Sonia Sotomayor is the first Hispanic and third female associate justice of the Supreme Court of the United States. She has faced rough conditions throughout her life before becoming a Supreme Court justice. Sonia Sotomayor was eight years old when she was hospitalized with a rare juvenile diabetes (Type I), where she learned to give herself insulin shots at home. “It then dawned on me: If I needed to have these shots every day for the rest of my life, the only way I’d survive was to do it myself.” When Sonia was nine, she faced a tragic event of her father’s death. Hence the fact that her father was an alcoholic, Sonia learned to watch people ―the skill of looking for subtle physical signs that trouble is coming. She acquired the skill to watch people and used that skill when she was a lawyer. When witnesses and suspects hesitated, she would assume that they are trying to hide something. After her father’s death, Sonia’s mother worked hard to raise the children as a single parent. During her childhood, she fell in love with detective stories; one of her favorite one was detective series by Nancy Drew. It was this that inspired Sonia’s interest in the studies of law. Once Sonia focused on becoming a lawyer, she never deviated from that goal. Living through rough conditions during her childhood, Sonia learned to use adversity to tap her unsuspected strength to the journey of becoming the person she is today.
Sonia was able to overcome adversity after being diagnosed with diabetes when she was eight years old, she knew that her life would change from that point on. She couldn’t have relied on her mother that worked all the time and her father that’s struggling with alcoholism that attempted to give her shots but did not have the conditions to. “I sweat, Juli, you’ll kill that child if you don’t learn how to do this!” (Pg.3) Having diabetes roughen the conditions of the way her family lived, Sonia’s mother would argue with her father about being able to give her shots. Sonia quickly realized and learned to give herself insulin shots every day so she does not have to rely on others and put them in stress. In fact, Sonia has gained from having diabetes. Diabetes has caused her to have the discipline, and dedication to live on and placed her into the mindset that her life might be short and that she shouldn’t waste a minute of her life. “I probably learned more self-discipline from living with diabetes than I ever did from the Sisters of Charity.” (Pg.5) Having diabetes also made Sonia into a more independent person and she used diabetes as a motivation to become a better person than she already was.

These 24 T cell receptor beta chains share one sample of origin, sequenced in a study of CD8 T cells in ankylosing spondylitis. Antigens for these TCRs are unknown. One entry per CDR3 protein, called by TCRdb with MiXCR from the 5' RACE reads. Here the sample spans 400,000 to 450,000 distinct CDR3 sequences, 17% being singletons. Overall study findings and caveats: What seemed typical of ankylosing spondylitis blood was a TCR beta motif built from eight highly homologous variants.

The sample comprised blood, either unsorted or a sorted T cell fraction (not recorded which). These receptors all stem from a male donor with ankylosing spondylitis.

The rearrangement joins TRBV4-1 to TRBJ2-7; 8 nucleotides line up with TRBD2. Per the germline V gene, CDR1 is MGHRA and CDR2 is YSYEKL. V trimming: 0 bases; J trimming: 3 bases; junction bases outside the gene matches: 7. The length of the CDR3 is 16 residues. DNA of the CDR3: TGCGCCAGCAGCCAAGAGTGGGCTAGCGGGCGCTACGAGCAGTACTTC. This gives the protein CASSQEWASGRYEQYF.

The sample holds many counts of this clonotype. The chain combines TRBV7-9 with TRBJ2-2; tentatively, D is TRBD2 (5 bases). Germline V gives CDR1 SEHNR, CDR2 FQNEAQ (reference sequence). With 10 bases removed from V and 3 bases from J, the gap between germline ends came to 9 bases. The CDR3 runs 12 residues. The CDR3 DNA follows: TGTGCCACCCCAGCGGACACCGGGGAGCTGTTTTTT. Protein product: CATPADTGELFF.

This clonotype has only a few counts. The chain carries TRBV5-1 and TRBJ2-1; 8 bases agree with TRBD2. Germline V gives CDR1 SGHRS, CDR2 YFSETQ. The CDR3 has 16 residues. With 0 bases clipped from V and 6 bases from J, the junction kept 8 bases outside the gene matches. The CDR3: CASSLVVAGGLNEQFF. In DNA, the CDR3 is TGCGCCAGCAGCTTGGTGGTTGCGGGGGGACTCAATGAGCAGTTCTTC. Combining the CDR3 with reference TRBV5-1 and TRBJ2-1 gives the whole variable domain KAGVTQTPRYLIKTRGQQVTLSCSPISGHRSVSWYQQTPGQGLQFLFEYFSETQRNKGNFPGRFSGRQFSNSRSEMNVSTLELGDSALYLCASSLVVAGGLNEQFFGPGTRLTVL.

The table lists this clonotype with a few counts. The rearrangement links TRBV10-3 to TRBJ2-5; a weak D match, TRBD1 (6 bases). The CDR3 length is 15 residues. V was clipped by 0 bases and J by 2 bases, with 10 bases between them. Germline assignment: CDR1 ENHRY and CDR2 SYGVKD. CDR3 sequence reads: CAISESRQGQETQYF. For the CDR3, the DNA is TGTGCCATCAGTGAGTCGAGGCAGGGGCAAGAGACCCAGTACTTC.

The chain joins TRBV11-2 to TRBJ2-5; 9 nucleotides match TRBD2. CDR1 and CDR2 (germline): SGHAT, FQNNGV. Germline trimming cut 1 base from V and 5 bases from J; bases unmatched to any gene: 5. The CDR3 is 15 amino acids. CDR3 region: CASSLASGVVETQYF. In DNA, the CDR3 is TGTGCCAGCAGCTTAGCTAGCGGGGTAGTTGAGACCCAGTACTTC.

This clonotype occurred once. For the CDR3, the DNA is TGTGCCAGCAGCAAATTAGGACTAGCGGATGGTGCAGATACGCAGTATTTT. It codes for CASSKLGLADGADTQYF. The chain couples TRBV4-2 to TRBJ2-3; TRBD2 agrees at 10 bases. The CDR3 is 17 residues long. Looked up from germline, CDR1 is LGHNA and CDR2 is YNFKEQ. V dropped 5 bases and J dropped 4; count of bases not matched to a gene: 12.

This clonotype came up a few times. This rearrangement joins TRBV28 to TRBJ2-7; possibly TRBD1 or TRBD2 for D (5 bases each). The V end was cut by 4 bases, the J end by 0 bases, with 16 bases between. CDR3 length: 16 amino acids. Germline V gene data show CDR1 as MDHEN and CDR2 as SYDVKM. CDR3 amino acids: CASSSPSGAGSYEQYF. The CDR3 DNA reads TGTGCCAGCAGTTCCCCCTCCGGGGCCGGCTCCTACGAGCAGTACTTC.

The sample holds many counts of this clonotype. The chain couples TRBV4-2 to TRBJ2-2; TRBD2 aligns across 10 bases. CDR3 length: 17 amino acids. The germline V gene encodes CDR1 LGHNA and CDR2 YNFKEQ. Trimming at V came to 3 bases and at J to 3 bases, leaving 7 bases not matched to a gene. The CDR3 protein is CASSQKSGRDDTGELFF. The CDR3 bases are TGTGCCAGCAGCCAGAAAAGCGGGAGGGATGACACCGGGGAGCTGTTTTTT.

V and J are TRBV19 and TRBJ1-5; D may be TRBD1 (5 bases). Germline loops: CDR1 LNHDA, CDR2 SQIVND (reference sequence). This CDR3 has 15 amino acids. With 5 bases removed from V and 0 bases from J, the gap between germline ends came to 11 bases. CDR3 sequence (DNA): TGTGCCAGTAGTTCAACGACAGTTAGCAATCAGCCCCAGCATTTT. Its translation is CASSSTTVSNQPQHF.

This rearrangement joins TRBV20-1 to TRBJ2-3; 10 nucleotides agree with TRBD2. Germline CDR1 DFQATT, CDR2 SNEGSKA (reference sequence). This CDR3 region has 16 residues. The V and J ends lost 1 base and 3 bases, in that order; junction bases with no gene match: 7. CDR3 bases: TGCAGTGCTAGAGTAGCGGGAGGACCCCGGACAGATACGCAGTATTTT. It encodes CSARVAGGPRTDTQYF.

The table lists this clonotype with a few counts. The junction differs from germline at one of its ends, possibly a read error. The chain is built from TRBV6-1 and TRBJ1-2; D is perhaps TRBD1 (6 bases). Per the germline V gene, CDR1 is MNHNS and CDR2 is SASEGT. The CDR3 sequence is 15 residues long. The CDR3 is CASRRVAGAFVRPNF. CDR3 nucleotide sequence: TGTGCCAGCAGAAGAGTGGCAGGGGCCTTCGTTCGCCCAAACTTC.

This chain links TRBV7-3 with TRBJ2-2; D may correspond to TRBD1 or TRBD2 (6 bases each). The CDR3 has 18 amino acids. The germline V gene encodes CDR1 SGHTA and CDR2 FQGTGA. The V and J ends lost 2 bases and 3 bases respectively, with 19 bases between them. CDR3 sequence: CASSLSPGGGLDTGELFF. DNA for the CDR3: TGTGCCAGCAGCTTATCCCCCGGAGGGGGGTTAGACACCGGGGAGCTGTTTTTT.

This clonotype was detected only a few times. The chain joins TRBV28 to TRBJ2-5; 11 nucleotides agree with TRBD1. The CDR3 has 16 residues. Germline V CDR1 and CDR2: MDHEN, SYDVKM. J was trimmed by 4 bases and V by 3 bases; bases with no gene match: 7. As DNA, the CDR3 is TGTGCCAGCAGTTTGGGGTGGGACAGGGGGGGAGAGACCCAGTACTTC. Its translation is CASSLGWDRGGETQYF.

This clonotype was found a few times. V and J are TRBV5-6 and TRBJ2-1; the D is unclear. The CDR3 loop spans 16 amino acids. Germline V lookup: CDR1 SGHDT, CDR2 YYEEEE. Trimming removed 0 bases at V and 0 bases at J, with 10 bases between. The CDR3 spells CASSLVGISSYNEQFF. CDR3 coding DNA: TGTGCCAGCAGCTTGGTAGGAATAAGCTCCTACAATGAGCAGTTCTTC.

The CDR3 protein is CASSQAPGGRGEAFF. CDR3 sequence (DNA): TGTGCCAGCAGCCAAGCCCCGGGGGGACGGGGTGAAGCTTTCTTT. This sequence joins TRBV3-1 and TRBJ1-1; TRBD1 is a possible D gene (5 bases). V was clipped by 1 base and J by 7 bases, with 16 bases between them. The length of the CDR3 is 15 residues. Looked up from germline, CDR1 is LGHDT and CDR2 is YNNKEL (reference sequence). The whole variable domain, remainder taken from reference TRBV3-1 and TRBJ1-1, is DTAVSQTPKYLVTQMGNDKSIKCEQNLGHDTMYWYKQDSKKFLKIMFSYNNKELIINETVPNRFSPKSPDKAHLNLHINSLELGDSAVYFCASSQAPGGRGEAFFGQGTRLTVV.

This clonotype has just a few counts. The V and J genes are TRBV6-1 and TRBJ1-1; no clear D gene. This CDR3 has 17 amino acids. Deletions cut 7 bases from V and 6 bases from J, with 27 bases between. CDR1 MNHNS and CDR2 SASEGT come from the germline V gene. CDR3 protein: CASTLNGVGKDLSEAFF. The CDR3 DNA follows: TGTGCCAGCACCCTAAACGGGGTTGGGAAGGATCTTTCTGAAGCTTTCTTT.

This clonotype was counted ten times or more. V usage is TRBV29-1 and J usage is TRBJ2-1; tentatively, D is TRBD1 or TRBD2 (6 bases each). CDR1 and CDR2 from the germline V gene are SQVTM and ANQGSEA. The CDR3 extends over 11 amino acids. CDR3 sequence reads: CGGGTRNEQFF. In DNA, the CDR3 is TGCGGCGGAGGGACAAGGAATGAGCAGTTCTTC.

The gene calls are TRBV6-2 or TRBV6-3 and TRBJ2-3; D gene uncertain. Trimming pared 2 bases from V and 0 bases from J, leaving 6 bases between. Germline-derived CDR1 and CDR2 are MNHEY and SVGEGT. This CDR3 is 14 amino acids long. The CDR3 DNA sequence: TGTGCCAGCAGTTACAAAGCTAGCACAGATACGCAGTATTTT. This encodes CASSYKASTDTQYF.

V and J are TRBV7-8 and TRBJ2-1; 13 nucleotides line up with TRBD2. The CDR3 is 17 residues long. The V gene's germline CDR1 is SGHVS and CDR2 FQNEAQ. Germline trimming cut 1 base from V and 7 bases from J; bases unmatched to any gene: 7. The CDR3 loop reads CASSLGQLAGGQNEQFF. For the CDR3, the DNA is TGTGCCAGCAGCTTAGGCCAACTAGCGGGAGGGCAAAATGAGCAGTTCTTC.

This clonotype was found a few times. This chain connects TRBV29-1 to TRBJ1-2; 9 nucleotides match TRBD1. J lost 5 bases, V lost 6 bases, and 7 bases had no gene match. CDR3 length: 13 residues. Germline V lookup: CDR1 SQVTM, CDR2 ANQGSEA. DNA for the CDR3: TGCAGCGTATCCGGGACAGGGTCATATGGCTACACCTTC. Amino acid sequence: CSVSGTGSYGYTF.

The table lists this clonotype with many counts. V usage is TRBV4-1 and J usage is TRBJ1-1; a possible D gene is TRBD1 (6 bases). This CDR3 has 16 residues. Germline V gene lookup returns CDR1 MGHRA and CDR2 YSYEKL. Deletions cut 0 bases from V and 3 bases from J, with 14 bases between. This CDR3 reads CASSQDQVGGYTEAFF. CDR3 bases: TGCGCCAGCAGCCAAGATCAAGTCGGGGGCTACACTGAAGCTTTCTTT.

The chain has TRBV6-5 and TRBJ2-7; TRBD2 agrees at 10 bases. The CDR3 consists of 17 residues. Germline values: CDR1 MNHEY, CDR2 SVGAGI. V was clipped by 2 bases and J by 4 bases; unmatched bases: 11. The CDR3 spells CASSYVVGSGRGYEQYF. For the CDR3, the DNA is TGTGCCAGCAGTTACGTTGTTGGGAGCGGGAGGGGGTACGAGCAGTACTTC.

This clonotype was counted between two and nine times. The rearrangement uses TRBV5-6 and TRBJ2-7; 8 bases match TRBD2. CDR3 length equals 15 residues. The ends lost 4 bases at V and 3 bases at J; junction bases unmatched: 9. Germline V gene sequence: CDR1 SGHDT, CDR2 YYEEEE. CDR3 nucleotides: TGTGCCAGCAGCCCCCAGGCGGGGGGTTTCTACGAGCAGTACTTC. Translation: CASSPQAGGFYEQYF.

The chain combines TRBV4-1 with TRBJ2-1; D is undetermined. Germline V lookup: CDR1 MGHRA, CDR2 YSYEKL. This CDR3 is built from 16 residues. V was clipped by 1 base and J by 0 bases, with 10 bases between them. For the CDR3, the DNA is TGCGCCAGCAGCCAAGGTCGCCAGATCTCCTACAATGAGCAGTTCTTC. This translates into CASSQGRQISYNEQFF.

At the age of nine, Sonia’s father left with the tragic end of his long battle with alcohol. After her father’s death, Sonia’s mother was often angry and unhappy. Watching her mother develop into a different person than she was before her father’s death, Sonia also develop and grew to be more independent. She mostly spoke Spanish at home but after her father’s death, Sonia turned to reading books as a consolation, and one of her inspiration that led her to the path of law was the detective series of Nancy Drew. Therefore, her English starting getting more fluent. From the motivation of her mother, a single parent that didn’t have much education ambitiously raising two children, Sonia was driven by the fact that her mother worked indefatigably. During her fifth grade year, Sonia was so determined to learn and to be successful. She asked one of the smartest girls in class on how to study. “It was then, in Mrs. Reilly’s class, under the allure of those gold stars, that i did